Technology should probably be transforming public transit a lot faster than it is. Yes, apps like Hopstop have made finding stops easier and I've started riding the bus in unfamiliar parts of town a bit more often thanks to Google Maps' route info. But these are relatively small steps, and it's all limited to making scheduling information more widely available. Where's the innovation on the other side? Where's the Uber-like interactivity, the bus that comes to you after a tap on the iPhone?
In Finland, actually. The Kutsuplus is Helsinki's groundbreaking mass transit hybrid program that lets riders choose their own routes, pay for fares on their phones, and summon their own buses. It's a pretty interesting concept. With a ten minute lead time, you summon a Kutsuplus bus to a stop using the official app, just as you'd call a livery cab on Uber. Each minibus in the fleet seats at least nine people, and there's room for baby carriages and bikes.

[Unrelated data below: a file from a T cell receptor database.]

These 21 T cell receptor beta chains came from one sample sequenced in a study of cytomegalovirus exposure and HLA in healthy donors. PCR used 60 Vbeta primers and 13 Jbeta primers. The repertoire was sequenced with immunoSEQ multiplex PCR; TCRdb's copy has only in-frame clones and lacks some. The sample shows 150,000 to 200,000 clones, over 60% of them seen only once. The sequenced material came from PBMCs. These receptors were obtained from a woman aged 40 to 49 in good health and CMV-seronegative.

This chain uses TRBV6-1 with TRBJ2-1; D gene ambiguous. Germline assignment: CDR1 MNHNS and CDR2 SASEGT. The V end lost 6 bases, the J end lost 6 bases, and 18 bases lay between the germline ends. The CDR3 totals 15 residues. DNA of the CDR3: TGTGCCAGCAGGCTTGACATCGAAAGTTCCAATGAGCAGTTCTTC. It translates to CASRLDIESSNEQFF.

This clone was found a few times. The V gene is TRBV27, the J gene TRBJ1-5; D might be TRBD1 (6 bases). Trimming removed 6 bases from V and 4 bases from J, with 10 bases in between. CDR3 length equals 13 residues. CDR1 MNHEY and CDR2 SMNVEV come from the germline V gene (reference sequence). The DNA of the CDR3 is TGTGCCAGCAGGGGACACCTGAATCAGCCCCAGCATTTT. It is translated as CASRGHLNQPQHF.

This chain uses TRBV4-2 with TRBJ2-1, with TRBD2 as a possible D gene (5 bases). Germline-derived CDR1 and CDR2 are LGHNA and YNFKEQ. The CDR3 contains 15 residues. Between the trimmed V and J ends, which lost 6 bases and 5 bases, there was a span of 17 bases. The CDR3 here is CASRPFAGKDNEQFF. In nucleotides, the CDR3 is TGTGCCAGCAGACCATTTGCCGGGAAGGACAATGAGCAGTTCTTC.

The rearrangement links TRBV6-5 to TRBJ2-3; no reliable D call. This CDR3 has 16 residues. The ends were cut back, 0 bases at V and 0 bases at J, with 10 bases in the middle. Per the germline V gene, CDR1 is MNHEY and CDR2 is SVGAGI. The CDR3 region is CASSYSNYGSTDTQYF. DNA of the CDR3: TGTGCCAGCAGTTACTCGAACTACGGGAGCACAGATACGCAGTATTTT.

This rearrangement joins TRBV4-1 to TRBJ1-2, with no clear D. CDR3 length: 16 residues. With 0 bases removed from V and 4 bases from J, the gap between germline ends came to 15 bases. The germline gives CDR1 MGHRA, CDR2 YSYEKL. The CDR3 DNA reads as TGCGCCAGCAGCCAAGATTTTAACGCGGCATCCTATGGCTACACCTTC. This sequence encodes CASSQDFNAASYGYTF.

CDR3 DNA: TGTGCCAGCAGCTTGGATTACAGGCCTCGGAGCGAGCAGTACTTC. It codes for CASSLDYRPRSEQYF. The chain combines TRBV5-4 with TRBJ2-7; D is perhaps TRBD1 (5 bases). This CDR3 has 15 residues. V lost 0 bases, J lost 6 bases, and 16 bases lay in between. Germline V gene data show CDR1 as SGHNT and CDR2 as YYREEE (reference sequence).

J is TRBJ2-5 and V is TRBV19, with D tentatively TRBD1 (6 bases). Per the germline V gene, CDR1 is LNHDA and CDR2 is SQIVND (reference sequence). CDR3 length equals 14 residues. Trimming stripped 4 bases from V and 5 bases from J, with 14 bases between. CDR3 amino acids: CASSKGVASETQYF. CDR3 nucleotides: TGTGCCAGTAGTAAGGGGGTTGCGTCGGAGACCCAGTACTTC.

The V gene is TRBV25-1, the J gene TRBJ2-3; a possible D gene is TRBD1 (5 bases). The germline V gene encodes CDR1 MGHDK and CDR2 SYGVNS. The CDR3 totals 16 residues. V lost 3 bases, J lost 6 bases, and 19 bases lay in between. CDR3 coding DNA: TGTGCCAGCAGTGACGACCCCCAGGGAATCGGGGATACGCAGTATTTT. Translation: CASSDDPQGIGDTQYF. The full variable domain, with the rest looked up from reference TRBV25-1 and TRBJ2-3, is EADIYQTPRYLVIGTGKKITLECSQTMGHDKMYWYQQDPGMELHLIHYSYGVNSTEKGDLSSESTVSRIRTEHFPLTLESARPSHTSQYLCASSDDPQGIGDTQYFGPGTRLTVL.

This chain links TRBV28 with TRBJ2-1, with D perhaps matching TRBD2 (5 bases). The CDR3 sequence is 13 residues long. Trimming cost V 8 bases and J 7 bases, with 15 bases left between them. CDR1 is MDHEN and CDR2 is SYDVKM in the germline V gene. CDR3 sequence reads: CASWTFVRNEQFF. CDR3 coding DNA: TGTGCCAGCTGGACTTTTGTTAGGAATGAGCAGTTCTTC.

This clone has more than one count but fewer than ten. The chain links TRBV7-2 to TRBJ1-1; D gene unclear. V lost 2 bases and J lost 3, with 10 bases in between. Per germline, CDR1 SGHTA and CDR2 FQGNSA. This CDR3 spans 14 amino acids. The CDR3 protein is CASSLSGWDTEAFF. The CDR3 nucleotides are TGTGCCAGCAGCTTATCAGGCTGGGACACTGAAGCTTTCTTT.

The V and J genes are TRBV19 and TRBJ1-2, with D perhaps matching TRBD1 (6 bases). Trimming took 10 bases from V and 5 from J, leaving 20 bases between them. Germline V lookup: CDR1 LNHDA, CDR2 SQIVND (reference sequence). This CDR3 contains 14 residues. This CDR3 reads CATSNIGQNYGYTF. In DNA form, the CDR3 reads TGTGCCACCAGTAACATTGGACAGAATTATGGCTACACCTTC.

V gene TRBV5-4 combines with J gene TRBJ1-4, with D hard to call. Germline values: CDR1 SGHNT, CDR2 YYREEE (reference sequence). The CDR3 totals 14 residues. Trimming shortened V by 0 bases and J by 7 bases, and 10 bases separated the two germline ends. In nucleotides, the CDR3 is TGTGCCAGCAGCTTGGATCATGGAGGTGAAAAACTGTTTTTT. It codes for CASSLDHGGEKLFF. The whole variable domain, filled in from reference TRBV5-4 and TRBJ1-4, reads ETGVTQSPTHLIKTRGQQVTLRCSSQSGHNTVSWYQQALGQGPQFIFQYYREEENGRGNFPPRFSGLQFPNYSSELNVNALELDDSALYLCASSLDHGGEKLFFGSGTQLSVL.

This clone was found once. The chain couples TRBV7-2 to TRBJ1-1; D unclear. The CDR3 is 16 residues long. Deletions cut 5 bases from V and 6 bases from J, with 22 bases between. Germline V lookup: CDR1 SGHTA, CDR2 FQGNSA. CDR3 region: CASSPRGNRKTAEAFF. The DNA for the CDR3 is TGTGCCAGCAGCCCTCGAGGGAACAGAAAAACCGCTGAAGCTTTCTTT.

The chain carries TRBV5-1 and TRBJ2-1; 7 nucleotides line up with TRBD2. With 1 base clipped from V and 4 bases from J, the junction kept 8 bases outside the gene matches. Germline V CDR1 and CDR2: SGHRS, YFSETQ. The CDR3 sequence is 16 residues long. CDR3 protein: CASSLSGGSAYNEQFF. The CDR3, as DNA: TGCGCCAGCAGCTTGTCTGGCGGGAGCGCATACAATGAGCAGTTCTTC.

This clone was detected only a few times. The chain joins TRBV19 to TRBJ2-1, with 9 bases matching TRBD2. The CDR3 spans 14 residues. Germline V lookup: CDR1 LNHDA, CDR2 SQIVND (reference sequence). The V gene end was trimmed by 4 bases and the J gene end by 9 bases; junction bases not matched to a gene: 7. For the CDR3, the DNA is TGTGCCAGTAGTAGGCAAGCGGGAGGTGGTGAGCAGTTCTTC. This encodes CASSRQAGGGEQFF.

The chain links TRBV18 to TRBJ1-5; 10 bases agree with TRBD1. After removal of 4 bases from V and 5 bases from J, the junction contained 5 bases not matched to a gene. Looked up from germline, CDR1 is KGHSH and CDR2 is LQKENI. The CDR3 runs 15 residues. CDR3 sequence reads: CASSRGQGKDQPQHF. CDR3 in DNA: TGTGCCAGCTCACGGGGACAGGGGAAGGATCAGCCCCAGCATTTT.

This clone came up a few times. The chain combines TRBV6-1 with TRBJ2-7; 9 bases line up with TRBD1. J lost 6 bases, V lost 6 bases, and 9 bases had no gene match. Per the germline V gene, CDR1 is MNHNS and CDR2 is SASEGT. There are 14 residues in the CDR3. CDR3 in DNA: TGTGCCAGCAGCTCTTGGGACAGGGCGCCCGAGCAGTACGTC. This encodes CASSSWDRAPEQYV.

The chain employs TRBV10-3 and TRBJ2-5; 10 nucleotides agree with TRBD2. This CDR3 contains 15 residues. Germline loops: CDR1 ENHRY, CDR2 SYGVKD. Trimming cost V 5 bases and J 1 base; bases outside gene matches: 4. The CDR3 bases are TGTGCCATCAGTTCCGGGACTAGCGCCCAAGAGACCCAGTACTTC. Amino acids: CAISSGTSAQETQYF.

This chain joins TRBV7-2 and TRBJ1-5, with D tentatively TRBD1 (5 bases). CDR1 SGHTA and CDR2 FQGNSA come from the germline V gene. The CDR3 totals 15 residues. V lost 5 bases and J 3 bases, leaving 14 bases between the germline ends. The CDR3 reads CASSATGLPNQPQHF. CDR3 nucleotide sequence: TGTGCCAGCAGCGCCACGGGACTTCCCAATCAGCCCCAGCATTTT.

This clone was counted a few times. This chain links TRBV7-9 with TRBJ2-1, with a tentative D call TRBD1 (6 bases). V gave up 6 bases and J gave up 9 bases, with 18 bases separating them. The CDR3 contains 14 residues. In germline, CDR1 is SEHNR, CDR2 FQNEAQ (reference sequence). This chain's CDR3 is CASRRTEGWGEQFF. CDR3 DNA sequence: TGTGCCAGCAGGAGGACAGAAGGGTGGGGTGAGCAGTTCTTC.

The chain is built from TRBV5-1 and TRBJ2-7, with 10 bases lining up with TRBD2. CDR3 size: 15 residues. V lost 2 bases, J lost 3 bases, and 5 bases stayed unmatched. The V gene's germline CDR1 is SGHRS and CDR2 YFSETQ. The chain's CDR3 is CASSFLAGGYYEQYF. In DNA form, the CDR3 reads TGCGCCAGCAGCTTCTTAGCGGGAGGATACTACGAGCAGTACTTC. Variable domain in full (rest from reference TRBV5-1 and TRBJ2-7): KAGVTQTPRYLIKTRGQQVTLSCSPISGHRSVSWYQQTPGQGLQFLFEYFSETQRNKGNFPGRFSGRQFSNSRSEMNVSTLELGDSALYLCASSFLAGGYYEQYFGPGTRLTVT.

You can call your own private Kutsuplus, but if you share the ride, you share the costs—it's about half the price of a cab fare, and a dollar or two more expensive than old school bus transit. You can then pick your own stop, also using the app.
The interesting part is the scheduling, which is entirely automated. If you're sharing the ride, an algorithm determines the most direct route, and you only get charged as though you were riding solo. You can pay with a Kutsuplus wallet on the app, or, eventually, bill the charge to your phone bill.
So far, the service is drawing rave reviews:
This isn't a huge innovation, either—it's just an elegant way to deploy readily available technology to make mass transit more flexible and user-friendly. It's a hybrid taxi-bus that's more comfortable and convenient than a city bus, and cheaper and less resource-intensive than a cab.
It's worth adding that one reason Finland can experiment with ideas like this is that it's a lot more equal than the US—for Kutsuplus to work, everyone has to have access to a smartphone, and riders have to trust each another enough to want to share a close-quarters ride. Both have been stumbling blocks for similar ideas in the states. For information technology to improve transit, everyone needs solid access—and that's the doorway to more advanced sustainable transportation.